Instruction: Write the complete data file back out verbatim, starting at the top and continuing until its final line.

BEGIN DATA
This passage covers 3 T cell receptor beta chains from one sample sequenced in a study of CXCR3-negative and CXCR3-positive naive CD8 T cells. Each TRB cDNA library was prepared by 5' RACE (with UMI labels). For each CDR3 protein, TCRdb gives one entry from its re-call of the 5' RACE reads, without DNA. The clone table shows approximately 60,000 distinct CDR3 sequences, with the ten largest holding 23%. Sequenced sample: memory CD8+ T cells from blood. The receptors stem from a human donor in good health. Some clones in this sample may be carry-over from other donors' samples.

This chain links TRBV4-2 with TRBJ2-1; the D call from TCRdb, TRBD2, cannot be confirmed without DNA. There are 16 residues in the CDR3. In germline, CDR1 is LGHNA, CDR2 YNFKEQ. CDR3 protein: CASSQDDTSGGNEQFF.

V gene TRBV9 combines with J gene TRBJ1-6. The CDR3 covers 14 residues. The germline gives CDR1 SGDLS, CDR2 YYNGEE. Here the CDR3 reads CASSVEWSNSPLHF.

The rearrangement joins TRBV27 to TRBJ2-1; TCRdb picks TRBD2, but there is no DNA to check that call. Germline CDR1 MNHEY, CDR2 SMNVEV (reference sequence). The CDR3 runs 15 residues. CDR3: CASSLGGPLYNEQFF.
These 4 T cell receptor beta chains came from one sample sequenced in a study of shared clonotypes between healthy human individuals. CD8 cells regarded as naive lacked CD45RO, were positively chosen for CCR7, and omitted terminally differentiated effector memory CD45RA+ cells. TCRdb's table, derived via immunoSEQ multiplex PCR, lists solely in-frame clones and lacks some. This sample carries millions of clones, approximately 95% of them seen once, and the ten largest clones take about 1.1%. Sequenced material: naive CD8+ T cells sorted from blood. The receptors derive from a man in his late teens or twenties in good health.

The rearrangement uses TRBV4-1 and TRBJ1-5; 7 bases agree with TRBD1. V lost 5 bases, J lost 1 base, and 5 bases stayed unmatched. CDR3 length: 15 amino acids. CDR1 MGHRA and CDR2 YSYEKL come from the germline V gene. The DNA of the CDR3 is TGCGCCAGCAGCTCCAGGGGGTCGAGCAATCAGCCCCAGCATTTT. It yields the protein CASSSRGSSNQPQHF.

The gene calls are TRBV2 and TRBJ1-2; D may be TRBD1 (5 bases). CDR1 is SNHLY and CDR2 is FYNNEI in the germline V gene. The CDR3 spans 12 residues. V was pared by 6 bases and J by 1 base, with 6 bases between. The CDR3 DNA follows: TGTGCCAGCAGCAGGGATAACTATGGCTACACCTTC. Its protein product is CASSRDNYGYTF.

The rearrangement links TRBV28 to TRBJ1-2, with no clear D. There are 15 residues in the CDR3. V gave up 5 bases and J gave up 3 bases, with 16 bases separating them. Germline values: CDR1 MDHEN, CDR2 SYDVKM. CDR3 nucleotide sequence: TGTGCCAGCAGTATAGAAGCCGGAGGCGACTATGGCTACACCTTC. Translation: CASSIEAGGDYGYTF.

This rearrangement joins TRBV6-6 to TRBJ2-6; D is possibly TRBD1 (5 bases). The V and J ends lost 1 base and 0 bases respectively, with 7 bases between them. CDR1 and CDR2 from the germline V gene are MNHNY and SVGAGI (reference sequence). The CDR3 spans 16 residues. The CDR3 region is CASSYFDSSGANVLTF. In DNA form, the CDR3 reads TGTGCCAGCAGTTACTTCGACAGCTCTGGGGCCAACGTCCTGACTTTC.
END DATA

This passage covers 3 T cell receptor beta chains from one sample sequenced in a study of CXCR3-negative and CXCR3-positive naive CD8 T cells. Each TRB cDNA library was prepared by 5' RACE (with UMI labels). For each CDR3 protein, TCRdb gives one entry from its re-call of the 5' RACE reads, without DNA. The clone table shows approximately 60,000 distinct CDR3 sequences, with the ten largest holding 23%. Sequenced sample: memory CD8+ T cells from blood. The receptors stem from a human donor in good health. Some clones in this sample may be carry-over from other donors' samples.

This chain links TRBV4-2 with TRBJ2-1; the D call from TCRdb, TRBD2, cannot be confirmed without DNA. There are 16 residues in the CDR3. In germline, CDR1 is LGHNA, CDR2 YNFKEQ. CDR3 protein: CASSQDDTSGGNEQFF.

V gene TRBV9 combines with J gene TRBJ1-6. The CDR3 covers 14 residues. The germline gives CDR1 SGDLS, CDR2 YYNGEE. Here the CDR3 reads CASSVEWSNSPLHF.

The rearrangement joins TRBV27 to TRBJ2-1; TCRdb picks TRBD2, but there is no DNA to check that call. Germline CDR1 MNHEY, CDR2 SMNVEV (reference sequence). The CDR3 runs 15 residues. CDR3: CASSLGGPLYNEQFF.
These 4 T cell receptor beta chains came from one sample sequenced in a study of shared clonotypes between healthy human individuals. CD8 cells regarded as naive lacked CD45RO, were positively chosen for CCR7, and omitted terminally differentiated effector memory CD45RA+ cells. TCRdb's table, derived via immunoSEQ multiplex PCR, lists solely in-frame clones and lacks some. This sample carries millions of clones, approximately 95% of them seen once, and the ten largest clones take about 1.1%. Sequenced material: naive CD8+ T cells sorted from blood. The receptors derive from a man in his late teens or twenties in good health.

The rearrangement uses TRBV4-1 and TRBJ1-5; 7 bases agree with TRBD1. V lost 5 bases, J lost 1 base, and 5 bases stayed unmatched. CDR3 length: 15 amino acids. CDR1 MGHRA and CDR2 YSYEKL come from the germline V gene. The DNA of the CDR3 is TGCGCCAGCAGCTCCAGGGGGTCGAGCAATCAGCCCCAGCATTTT. It yields the protein CASSSRGSSNQPQHF.

The gene calls are TRBV2 and TRBJ1-2; D may be TRBD1 (5 bases). CDR1 is SNHLY and CDR2 is FYNNEI in the germline V gene. The CDR3 spans 12 residues. V was pared by 6 bases and J by 1 base, with 6 bases between. The CDR3 DNA follows: TGTGCCAGCAGCAGGGATAACTATGGCTACACCTTC. Its protein product is CASSRDNYGYTF.

The rearrangement links TRBV28 to TRBJ1-2, with no clear D. There are 15 residues in the CDR3. V gave up 5 bases and J gave up 3 bases, with 16 bases separating them. Germline values: CDR1 MDHEN, CDR2 SYDVKM. CDR3 nucleotide sequence: TGTGCCAGCAGTATAGAAGCCGGAGGCGACTATGGCTACACCTTC. Translation: CASSIEAGGDYGYTF.

This rearrangement joins TRBV6-6 to TRBJ2-6; D is possibly TRBD1 (5 bases). The V and J ends lost 1 base and 0 bases respectively, with 7 bases between them. CDR1 and CDR2 from the germline V gene are MNHNY and SVGAGI (reference sequence). The CDR3 spans 16 residues. The CDR3 region is CASSYFDSSGANVLTF. In DNA form, the CDR3 reads TGTGCCAGCAGTTACTTCGACAGCTCTGGGGCCAACGTCCTGACTTTC.